Opinion | Kicked In The (Foot)balls: US Soccer Takes Major Loss

By: Steve Boltri – Staff Writer

Oct. 10, 2017 marks, hands down without a shadow of a doubt, the worst day in the history of United States soccer.

The United States Men’s National Team’s (USMNT) hopes of competing in the 2018 World Cup in Russia were crushed as it lost its final qualifying match of the Hex (the 10-game final round consisting of 6 teams) 2-1 to lowly little Trinidad and Tobago, a Caribbean island with a mere 1.4 million people. To put that in perspective, that entire country is roughly the size of Dallas, Texas–just the ninth largest city in the United States.

The USMNT finished fifth in its qualifying region (CONCACAF, which consists of North America, Central America, and the Caribbean) behind Mexico, Costa Rica, and Panama, who have all booked their tickets to Russia, plus, Honduras who advanced to a playoff against Australia. The only team from the Hex to finish below the United States was, you guessed it, Trinidad and Tobago.

As a lifelong fan and supporter of United States Soccer, I am distraught, disheveled, demoralized, dejected, disappointed, and frankly downright livid.

The last time the USMNT failed to qualify for the World Cup was in 1985 leading up to the 1986 World Cup, 10 years before I was even born.  That was a time when there wasn’t even a professional soccer league in this country, so we had an excuse. There are no excuses this time.

The USMNT has one of the two most talented rosters in CONCACAF, second to only Mexico.  Yet, it somehow managed only 3 wins and 3 draws in the Hex against the 5 aforementioned nations. Although losing to Trinidad and Tobago in the final match was the icing on the cake, the problems started well beforehand, and our World Cup fate shouldn’t have even come down to that game.

“The arrogance of the players is a joke, taking CONCACAF for granted because it’s “easy”. I bet it won’t be “easy” for them to watch Panama play in the World Cup this summer…”

Former USMNT coach Jurgen Klinsmann led the team to two losses in its first two games of the Hex, a bad start but nothing we couldn’t come back from, or so they said. Klinsmann was promptly fired and Bruce Arena was rehired; he was fired in 2006 after falling short of expectations in the 2006 World Cup. Sunil Galati, president of the United States Soccer Federation, is to blame for bringing back a failure of a coach and expecting a different result. There’s no excuse for that.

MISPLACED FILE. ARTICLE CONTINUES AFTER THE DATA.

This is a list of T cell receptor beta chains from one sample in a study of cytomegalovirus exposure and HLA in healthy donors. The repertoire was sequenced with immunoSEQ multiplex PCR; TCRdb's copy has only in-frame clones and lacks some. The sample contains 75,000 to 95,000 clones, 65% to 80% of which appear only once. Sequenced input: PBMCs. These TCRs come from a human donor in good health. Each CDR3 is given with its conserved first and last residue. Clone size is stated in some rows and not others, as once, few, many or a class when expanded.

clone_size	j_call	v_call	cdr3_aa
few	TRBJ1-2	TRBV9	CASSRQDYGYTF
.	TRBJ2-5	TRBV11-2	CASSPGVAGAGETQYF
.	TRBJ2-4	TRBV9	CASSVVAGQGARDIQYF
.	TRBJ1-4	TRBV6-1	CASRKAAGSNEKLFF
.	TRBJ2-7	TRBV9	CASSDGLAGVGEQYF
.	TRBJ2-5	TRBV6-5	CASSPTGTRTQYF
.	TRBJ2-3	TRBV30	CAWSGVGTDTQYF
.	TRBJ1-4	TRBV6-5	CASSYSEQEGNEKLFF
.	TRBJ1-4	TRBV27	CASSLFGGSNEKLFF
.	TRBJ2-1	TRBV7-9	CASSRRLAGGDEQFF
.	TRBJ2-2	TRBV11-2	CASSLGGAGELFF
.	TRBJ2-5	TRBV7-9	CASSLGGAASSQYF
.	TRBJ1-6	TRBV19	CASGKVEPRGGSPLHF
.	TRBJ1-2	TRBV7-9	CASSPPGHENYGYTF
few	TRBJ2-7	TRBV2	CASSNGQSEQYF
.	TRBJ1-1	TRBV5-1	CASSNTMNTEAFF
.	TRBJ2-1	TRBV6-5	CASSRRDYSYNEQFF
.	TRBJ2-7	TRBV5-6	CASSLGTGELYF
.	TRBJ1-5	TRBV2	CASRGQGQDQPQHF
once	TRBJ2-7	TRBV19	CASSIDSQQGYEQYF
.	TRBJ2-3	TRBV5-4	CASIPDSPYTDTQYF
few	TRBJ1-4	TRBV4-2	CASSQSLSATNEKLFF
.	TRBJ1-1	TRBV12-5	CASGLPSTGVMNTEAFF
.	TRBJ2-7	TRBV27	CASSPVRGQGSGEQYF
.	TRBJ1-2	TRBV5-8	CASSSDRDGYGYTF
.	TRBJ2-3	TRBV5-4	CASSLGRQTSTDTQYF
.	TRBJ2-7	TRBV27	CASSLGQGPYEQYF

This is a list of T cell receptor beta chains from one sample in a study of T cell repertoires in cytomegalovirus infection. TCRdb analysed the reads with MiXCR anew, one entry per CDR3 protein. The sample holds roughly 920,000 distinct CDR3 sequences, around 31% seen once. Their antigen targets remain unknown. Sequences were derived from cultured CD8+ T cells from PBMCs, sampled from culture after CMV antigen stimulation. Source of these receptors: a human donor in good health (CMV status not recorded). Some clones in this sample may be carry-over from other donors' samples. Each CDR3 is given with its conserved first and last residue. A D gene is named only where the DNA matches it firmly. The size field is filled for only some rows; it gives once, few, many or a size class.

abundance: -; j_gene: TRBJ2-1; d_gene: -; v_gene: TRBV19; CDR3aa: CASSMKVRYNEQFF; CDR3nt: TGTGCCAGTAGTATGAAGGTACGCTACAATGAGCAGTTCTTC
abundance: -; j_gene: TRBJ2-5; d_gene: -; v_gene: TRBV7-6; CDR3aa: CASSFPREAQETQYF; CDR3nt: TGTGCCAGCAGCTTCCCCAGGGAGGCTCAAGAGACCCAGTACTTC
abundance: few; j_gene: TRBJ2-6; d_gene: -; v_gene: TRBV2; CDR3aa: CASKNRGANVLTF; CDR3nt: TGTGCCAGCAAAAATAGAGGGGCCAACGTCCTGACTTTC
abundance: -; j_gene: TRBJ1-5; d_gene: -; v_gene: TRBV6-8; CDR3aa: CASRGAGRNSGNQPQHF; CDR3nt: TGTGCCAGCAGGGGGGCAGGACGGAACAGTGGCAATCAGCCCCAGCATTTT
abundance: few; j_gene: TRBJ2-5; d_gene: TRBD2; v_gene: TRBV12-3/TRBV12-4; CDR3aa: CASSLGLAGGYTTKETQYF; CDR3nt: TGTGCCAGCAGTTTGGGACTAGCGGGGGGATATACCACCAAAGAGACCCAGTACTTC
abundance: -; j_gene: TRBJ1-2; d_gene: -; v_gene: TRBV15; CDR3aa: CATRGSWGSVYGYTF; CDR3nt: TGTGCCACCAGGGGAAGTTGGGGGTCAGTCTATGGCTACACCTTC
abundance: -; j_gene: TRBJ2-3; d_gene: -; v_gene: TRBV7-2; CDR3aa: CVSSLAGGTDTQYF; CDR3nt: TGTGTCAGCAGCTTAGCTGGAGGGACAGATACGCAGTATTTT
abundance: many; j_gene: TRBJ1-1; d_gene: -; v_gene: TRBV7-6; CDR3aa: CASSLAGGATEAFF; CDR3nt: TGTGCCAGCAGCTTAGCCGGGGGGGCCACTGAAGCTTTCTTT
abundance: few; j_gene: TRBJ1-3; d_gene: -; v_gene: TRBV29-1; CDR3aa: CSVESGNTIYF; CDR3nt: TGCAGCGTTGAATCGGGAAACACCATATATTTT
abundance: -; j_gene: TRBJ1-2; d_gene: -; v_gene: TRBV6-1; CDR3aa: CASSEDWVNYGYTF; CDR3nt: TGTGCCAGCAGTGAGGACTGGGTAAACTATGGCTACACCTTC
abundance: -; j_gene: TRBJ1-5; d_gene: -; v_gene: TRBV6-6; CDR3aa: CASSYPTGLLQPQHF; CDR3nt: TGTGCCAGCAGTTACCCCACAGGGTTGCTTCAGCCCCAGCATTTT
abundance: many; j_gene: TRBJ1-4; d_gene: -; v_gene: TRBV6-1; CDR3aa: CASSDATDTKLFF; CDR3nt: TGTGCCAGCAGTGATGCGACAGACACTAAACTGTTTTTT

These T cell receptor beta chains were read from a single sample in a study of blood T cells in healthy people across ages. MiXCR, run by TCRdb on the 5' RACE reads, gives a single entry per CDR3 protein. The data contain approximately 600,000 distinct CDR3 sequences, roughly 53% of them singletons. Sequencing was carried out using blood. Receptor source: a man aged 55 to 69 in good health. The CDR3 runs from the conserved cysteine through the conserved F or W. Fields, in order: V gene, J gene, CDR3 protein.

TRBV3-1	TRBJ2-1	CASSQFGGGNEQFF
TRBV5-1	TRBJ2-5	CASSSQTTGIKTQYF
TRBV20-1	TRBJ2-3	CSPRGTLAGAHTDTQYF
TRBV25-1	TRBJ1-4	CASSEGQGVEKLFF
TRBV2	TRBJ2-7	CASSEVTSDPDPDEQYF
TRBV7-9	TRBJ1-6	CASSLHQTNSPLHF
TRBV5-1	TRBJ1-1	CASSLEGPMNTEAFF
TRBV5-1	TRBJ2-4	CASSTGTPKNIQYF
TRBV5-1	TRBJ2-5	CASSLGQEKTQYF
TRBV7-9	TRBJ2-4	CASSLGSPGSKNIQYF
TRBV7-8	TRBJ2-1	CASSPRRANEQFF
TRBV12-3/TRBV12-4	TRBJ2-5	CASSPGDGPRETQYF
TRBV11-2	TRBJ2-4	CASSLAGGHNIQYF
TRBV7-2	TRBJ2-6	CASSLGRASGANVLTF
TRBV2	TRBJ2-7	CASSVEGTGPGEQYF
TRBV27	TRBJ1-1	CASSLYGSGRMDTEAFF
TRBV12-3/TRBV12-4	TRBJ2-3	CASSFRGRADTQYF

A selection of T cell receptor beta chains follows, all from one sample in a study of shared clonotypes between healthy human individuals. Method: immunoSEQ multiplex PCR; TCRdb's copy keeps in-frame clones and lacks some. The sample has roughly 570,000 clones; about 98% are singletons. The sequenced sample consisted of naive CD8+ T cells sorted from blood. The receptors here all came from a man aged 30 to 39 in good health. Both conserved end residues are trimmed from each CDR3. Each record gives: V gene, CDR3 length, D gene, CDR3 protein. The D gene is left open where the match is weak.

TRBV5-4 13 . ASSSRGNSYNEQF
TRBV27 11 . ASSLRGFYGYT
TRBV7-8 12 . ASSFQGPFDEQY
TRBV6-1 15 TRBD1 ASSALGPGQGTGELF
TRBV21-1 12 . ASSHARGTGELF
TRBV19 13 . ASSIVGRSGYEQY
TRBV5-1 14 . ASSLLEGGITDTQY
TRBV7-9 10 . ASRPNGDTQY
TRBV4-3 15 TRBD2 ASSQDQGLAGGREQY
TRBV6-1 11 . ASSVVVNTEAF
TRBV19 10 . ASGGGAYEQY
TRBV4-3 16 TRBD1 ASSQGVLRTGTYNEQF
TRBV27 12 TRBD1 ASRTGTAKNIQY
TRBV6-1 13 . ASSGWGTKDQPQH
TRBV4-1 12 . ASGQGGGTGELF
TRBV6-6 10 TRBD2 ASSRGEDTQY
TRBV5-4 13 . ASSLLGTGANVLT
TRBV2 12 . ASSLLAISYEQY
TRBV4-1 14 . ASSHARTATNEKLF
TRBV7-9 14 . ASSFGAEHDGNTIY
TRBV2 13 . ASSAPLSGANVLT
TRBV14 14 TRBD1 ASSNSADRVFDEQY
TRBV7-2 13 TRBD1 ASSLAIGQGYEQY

With a large pool of talented players to choose from to play in the Hex, Arena time and time again made mind-blowing team selections consisting of old, dried up former USMNT stars as well as not-so-old players who have proven they aren’t good enough to be in the squad. On top of that, he consistently fielded players out of position and used ridiculously predictable, easy-to-win-against tactics. Again, there’s no excuse for those things.

No matter how bad the administration is, though, the players are more to blame than anyone or anything. We only needed to finish fourth in CONCACAF and we couldn’t do that? Seriously, we couldn’t do that. With an extremely talented group of payers in the least-skilled qualifying region in the world and we couldn’t even finish fourth out of six teams, meanwhile Arena is advocating to play more games against European powerhouses? Give me a break.

We pump billions of dollars each year into soccer and we can’t even draw Trinidad and Tobago in a do-or-die game? We can’t beat Costa Rica at home or away? These games are not that hard! Playing an away match just isn’t a good enough excuse for losing! The arrogance of the players is a joke, taking CONCACAF for granted because it’s “easy”. I bet it won’t be “easy” for them to watch Panama, yes tiny PANAMA, play in the World Cup this summer while they sit in their big fancy houses in a state of despair.

The sheer lack of effort and determination I saw not only against Trinidad and Tobago but in almost every game of the Hex was shocking. They’re being paid with both money and honor to step out onto the field wearing that USA badge and they treated World Cup qualifying, the most important games they might ever play in their careers (especially since they can’t make it to the actual World Cup) like they were just a big joke. Well now thanks to their lack of giving a damn, the only big joke is United States Soccer…frontrunners in the bid to host the 2026 World Cup and we can’t even qualify in 2018? Wow!

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Missing out on the World Cup is never a good thing, but I will try my best to find one sliver of positivity that might come from this. It’s no secret that US soccer has been in a state of disarray for years now, and the administration up until now had done just enough to hide the problems.

Failure to qualify might just start the complete overhaul of US soccer that has been knocking at the door for years. After a failed campaign at the European Championships in 2000, Germany started a massive reconstruction of its soccer federation, which has led to semi-final or better appearances in seven of its last eight major tournaments dating back to World Cup 2002, and that includes winning the 2014 World Cup. Maybe the US can pull a “Germany”.

But more realistically, this is a giant step backwards just when soccer seemed to be catching up to other sports in this country. Only time will tell how well we as a nation can recover from this debacle we called World Cup qualifying, or a more accurate name would have been World Cup not qualifying.

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